By Susan Gately - 04 August, 2015
Strong Irish presence and involvement at first jointly hosted Focolare summer gathering at Hope University in Liverpool.
The powerful gift of dialogue was explored at a Focolare summer gathering in Liverpool last week.
One hundred and twenty Irish people, including many young people, travelled to the event at Hope University which was jointly hosted by Focolare in the UK and Ireland.
Bishop Brendan Leahy of Limerick was among the Irish delegation.
Addressing the summer gathering, entitled ‘Signs of Hope’, Bishop Leahy said that when Focolare started in 1943, Chiara Lubich and her companions could “hardly have imagined that the spirituality that was coming to life would one day be shared by Muslims, Sikhs, Buddhists and Jews”.
The Bishop of Limerick traced the circumstances which opened up Focolare’s strong inter-Church and inter- religious dialogue.
It began in the late 1960s with the movement’s first tentative meetings with Lutherans and Anglicans and continued through to forging links with Muslims and Buddhists in the 1990s and finally with Hindus around 2000 when Focolare founder, Chiara Lubich, was awarded the ‘Gandhi Defender of Peace award’.
Presenting the Focolare’s style of dialogue, Bishop Leahy focused on some key points: each person is a candidate for universal brotherhood and Jesus’ commandment of love.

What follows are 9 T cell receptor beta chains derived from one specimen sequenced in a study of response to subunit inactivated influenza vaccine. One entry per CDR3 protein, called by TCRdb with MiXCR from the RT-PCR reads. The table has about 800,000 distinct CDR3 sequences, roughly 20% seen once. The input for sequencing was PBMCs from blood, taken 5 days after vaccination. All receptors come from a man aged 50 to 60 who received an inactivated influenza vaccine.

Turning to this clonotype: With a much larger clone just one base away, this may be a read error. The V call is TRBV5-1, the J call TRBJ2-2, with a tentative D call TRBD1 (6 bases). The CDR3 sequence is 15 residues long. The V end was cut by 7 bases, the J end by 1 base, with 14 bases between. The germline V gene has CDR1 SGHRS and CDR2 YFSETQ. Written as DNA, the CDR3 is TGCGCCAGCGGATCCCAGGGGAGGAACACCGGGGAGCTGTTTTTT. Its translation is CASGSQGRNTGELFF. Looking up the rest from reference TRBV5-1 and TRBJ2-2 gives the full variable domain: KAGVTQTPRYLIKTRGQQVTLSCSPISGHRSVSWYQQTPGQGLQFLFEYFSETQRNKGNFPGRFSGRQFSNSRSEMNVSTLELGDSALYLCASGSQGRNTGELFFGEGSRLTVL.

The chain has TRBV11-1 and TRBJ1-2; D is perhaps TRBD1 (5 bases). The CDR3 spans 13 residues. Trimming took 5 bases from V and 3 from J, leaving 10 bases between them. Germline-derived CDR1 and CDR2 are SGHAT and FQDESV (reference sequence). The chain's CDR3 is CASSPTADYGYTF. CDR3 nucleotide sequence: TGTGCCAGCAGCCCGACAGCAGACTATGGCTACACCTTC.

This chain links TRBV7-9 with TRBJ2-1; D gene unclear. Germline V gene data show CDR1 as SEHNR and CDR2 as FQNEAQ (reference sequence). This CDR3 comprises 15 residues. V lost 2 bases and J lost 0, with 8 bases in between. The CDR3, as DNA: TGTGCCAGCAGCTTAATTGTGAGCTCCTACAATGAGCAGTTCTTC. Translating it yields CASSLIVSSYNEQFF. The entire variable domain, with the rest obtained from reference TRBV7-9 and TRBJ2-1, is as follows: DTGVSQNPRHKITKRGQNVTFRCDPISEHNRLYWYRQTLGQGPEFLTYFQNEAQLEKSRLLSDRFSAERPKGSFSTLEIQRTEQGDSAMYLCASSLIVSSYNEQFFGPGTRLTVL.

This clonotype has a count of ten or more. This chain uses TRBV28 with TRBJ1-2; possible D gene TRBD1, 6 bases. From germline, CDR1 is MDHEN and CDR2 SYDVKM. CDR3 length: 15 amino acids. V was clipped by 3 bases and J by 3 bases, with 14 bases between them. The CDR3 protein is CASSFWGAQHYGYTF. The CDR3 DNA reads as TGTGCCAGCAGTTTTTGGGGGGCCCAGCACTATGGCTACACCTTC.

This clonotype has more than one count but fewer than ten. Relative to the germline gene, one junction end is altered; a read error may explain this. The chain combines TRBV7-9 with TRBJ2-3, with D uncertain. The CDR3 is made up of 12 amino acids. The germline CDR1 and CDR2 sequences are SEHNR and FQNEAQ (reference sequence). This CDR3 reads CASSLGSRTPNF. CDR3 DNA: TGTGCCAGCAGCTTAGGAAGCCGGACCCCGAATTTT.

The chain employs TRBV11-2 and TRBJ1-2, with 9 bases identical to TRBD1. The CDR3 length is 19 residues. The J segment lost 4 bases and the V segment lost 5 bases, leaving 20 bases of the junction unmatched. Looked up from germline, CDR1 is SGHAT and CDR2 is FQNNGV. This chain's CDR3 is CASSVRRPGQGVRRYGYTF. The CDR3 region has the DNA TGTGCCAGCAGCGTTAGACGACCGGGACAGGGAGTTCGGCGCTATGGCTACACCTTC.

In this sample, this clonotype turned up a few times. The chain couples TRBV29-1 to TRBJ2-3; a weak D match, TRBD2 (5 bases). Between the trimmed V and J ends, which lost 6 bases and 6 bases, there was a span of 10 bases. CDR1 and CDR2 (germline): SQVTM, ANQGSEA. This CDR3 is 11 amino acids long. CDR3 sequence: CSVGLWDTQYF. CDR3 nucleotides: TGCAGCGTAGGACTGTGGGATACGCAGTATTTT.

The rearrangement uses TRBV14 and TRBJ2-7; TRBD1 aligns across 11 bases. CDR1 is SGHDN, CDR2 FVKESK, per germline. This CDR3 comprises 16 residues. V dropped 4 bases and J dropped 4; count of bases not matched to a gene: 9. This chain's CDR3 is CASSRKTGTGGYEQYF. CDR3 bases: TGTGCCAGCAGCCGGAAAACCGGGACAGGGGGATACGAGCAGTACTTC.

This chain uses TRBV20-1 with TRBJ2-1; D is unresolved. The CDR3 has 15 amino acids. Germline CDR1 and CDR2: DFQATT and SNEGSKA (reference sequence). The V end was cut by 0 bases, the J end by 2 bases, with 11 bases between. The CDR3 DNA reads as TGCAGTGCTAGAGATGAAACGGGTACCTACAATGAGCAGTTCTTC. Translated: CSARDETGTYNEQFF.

“Love is the characteristic method in its dialogues. Also because members of other religions share the Golden Rule in common in all religious texts,” he told a plenary session entitled ‘Hope for Dialogue’.
Quoting Focolare founder Chiara Lubich, the bishop said that to dialogue “we need to enter into the skin of the other, see the world as the Jews, Buddist, Muslim would see it. To make yourself one demands we be poor in spirit, poor in the spirit in order to be rich in love”.
“By doing this we create a space of dialogue. Sharing insights we grow in unity, truth and love and respectfully proclaim our faith perspectives,” Dr Leahy commented.
A leader of the Sikh community in Ireland, Dr J.S. Puri spoke of the difference between toleration and acceptance.
“Acceptance is much stronger than tolerance. With acceptance you stand together. Love and respect lead to acceptance,” he said.
The best teacher is the light, Dr Puri continued. “God has created the light and infused it in all of us.”
He said his involvement in Focolare began when a group of young people from the Focolare came to the Sikh temple in Dublin and then youth from the Sikh community became involved in a fun-run promoting love and unity: Run4Unity.
Also speaking on ‘Dialogue for Hope’ was Dr Mohammed Ali Shomali, Director of the Islamic Centre of England, who received a standing ovation for his contribution.